Camping in America in this season is absolutely lovely, nice weather (though it can be real hot) almost guaranteed. And obviously we are not the only ones doing it, there are thousands of other tourists on the road at this time of the year visiting the famous Parks resized_IMG_6378and sights, which means: campsites might be booked out well in advance. We could not plan our stay at all the attractions months in advance to make campsite reservations as we have been “busy traveling” for more than 4 months. Grand Canyon is one of the spots that we were worried not getting any campsite for a night. So we set an alarm to get up early and started making phone calls to various campsites in the National Park itself: our worry was confirmed. None of the campsites in the park had vacancies. After an hour of effort, we finally found a reasonably priced campsite for the night, just outside of the town Tusayan in Kaibab National Forest. We got here at 10am and got our campsite for the night reserved. Yeay! In the afternoon, the big thing was up: Grand Canyon. The 80 USD annual National Park pass we purchased in Hawaii proved to be worthy as the entrance to Grand Canyon costs 30 USD. GRAND Canyon is indeed GRAND. 446km long, up to 29km wide, and 1.6km deep, this canyon was breathtakingly beautiful. After walking along the rim for some time we took a shuttle bus to enjoy the sunset a less touristy lookout. The shades of the setting sun playing with the rock formations was gorgeous.

As the campsite was so peaceful and convenient so we decided to extend another night here whilst we had the whole day to do some household and motorhome servicing. We have not had any campsite with full hook-ups (water, dump, electricity) since we received the car four days ago so it was time to get our motorhome cleaned up! It was our first time having a motorhome with a toilet so we were curios how it will be removing our own waste. Came prepared with rubber hand gloves, we disposed of the waste tanks at the National Park successfully. We realized that waste dumping was not as scary as we imagined. Luckily! Laundry, charging of laptop at McD, etc were also done. What an eventful day J Our day ended with a wonderful BBQ wood fire dinner (of course lighted the Swiss pathfinder style with only one newspaper and no chemicals) by sunset. Good company, food and wine, what more can one ask for in life!resized_IMG_6112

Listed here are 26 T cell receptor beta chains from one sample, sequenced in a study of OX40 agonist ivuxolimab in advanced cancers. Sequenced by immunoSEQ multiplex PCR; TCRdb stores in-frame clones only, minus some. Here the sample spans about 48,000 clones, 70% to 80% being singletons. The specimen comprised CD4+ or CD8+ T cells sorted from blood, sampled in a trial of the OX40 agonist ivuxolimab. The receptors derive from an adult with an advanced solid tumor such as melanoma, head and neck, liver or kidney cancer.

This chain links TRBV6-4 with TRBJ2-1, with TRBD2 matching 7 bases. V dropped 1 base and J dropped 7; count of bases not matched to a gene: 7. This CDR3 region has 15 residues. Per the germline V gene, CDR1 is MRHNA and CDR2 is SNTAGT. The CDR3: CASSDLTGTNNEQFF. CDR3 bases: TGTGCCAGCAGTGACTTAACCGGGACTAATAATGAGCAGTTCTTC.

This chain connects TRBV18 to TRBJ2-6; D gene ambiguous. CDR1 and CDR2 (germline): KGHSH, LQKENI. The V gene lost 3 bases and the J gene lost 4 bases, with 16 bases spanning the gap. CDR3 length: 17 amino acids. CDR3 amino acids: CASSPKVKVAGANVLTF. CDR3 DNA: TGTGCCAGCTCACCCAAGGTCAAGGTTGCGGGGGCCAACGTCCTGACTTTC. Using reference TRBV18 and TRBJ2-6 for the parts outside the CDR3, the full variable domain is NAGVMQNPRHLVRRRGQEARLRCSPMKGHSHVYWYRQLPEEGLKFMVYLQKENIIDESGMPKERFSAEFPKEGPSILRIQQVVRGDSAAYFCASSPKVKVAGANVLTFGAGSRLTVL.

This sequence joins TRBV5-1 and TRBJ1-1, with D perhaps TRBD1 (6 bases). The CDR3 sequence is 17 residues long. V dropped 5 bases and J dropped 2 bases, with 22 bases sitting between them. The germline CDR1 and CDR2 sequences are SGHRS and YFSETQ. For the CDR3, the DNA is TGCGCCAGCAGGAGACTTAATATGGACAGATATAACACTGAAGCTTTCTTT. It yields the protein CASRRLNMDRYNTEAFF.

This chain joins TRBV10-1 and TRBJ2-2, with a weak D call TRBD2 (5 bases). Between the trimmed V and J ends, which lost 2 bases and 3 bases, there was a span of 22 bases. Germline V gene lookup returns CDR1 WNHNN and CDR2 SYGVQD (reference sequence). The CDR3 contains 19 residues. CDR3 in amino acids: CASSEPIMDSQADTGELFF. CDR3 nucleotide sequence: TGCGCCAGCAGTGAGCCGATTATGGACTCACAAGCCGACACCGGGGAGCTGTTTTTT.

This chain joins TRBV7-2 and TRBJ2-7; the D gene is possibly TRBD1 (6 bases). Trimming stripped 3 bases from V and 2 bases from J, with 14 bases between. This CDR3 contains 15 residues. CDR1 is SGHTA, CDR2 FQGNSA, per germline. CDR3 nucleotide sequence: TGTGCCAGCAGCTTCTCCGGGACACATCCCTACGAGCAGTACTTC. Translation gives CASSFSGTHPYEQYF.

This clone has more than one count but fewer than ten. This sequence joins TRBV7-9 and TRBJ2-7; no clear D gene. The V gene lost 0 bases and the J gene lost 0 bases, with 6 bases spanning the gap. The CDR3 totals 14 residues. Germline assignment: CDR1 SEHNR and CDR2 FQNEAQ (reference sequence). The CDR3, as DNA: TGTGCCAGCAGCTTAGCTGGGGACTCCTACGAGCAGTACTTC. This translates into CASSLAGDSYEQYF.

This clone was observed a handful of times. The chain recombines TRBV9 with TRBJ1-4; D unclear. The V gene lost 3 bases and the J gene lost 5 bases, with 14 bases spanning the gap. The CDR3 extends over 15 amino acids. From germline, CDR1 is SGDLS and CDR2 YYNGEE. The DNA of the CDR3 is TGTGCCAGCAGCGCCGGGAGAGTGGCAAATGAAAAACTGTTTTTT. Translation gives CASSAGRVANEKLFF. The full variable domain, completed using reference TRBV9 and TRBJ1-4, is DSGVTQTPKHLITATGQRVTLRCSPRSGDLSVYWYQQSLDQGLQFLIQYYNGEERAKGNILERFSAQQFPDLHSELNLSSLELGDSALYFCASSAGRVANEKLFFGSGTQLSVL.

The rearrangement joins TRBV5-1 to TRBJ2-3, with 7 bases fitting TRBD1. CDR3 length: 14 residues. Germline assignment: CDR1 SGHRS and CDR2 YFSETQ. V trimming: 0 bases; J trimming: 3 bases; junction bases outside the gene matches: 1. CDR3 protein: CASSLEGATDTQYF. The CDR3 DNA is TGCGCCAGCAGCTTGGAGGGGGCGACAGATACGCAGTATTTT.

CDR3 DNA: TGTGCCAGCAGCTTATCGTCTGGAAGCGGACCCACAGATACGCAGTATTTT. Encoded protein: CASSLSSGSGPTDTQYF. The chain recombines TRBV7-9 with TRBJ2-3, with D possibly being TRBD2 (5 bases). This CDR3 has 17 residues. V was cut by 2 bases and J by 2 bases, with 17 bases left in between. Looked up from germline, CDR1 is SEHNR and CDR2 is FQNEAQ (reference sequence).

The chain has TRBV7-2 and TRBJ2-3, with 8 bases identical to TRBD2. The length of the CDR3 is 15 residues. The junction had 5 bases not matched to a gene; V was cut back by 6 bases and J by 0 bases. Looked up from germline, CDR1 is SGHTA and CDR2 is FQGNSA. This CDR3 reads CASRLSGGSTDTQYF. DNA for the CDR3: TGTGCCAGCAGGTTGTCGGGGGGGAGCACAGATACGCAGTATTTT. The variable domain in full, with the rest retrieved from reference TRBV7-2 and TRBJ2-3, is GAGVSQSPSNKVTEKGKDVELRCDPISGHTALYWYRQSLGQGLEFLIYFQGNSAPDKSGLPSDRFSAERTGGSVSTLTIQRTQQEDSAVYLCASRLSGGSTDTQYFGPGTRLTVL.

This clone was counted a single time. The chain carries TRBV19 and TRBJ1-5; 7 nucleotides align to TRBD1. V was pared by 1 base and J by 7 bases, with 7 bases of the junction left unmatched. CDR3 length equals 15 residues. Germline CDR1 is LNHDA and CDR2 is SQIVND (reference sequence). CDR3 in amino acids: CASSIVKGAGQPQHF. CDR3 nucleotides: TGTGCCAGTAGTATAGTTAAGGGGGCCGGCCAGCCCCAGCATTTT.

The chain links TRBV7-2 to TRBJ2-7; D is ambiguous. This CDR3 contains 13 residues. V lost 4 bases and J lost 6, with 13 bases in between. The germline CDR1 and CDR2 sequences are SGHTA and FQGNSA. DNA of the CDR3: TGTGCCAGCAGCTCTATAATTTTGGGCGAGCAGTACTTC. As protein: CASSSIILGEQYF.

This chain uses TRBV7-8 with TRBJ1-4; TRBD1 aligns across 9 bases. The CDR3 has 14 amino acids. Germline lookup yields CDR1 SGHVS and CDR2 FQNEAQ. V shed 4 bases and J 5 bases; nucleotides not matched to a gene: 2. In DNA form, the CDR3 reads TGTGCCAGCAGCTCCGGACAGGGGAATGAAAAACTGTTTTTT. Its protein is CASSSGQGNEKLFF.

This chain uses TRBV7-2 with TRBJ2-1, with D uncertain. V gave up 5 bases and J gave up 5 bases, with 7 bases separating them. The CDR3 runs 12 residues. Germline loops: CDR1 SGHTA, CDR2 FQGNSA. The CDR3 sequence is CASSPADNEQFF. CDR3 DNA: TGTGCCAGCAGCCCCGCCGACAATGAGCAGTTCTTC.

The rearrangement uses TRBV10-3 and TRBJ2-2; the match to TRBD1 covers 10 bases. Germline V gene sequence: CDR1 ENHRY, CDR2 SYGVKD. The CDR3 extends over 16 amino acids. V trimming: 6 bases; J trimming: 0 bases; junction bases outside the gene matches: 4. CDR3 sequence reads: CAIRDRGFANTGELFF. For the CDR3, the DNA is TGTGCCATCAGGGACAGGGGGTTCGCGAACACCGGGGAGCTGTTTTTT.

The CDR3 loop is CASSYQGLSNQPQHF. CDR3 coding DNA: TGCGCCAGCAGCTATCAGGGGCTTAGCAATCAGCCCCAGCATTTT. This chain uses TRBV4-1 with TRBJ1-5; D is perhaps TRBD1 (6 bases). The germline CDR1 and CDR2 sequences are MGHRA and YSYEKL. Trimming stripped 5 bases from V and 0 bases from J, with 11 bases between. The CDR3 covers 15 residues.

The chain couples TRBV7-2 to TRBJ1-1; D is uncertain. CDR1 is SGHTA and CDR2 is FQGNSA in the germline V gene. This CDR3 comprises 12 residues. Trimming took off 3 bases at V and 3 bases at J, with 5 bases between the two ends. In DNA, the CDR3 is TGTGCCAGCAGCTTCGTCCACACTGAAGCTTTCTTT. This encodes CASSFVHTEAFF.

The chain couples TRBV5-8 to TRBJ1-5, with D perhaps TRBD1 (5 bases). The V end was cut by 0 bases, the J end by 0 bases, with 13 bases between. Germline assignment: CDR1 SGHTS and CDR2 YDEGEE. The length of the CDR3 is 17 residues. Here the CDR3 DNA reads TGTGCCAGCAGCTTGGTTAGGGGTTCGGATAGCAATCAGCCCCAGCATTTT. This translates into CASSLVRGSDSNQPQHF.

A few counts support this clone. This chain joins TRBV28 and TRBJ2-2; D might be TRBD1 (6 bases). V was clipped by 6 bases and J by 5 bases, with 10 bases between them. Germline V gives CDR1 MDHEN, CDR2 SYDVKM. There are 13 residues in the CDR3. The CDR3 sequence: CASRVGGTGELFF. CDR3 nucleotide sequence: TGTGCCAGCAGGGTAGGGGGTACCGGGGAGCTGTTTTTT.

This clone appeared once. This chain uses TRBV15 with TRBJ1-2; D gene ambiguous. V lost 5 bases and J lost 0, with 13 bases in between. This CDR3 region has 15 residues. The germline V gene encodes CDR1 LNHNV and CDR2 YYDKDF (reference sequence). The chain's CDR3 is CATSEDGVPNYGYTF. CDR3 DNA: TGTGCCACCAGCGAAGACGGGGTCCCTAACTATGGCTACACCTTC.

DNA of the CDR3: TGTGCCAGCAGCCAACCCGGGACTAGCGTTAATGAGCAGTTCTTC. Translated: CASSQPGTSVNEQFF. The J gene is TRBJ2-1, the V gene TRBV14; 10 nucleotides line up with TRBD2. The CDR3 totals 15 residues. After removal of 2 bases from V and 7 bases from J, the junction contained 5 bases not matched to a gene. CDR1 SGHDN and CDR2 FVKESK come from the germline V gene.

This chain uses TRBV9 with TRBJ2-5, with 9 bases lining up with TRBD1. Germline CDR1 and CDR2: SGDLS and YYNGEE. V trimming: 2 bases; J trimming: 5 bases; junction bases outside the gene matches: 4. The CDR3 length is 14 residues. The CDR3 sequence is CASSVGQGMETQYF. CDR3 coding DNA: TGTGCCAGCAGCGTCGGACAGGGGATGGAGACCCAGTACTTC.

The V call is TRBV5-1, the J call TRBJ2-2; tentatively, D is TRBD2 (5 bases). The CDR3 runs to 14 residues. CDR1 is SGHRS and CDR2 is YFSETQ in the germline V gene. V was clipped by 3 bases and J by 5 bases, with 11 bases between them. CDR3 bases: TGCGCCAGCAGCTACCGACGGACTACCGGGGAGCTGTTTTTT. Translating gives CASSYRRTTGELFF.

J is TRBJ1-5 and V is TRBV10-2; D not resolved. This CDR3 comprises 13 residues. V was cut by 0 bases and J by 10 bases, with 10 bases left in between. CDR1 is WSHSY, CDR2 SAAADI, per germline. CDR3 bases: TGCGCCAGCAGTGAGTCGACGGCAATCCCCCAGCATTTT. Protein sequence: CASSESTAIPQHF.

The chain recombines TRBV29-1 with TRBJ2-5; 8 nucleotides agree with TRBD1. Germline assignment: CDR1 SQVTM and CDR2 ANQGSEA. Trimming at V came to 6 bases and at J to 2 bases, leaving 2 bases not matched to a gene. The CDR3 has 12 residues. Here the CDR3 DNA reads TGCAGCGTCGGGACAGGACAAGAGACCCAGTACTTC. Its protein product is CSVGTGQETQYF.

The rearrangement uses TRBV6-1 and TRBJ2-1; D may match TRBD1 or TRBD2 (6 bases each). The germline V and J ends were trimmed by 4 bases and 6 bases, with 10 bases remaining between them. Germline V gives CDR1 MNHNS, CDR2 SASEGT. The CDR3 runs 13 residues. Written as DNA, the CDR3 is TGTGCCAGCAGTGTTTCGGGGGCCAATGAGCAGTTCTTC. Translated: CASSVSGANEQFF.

Volcanoes, Beaches and Jet-Set in Maui

We arrived in Maui after a short 45 minute flight and picked up another Avis car again. We got a non-American car this time. Frist impression of Maui: Hot hot hot! Our plan for the next and last week in Hawaii was to spend the first two days in different locations to drive to far far away Hana (well, it is actually only about 80 miles but yeah, far for this tiny island) and then the following 5 days at one location for day tripping on shorter resized_IMG_4682distances again. We spent the first evening in a home stay more on the country side and only had to share the place with two other guest. One Indian guy who couldn’t even say “hi” and a very odd old lady with drug and alcohol addiction. She told us weird stories about her not being able to stay at her house anymore due to a court decision, supremacies about MH370 flight that “hijacked by ISIS and the plane being hidden somewhere to be used to attack America in the future…” we guess she was hallucinating. In the morning she called Yinru in panic while we were having breakfast and asked her to get ice cubes to take medication. We wonder what the government can do to help people like her, although it is none of our business actually.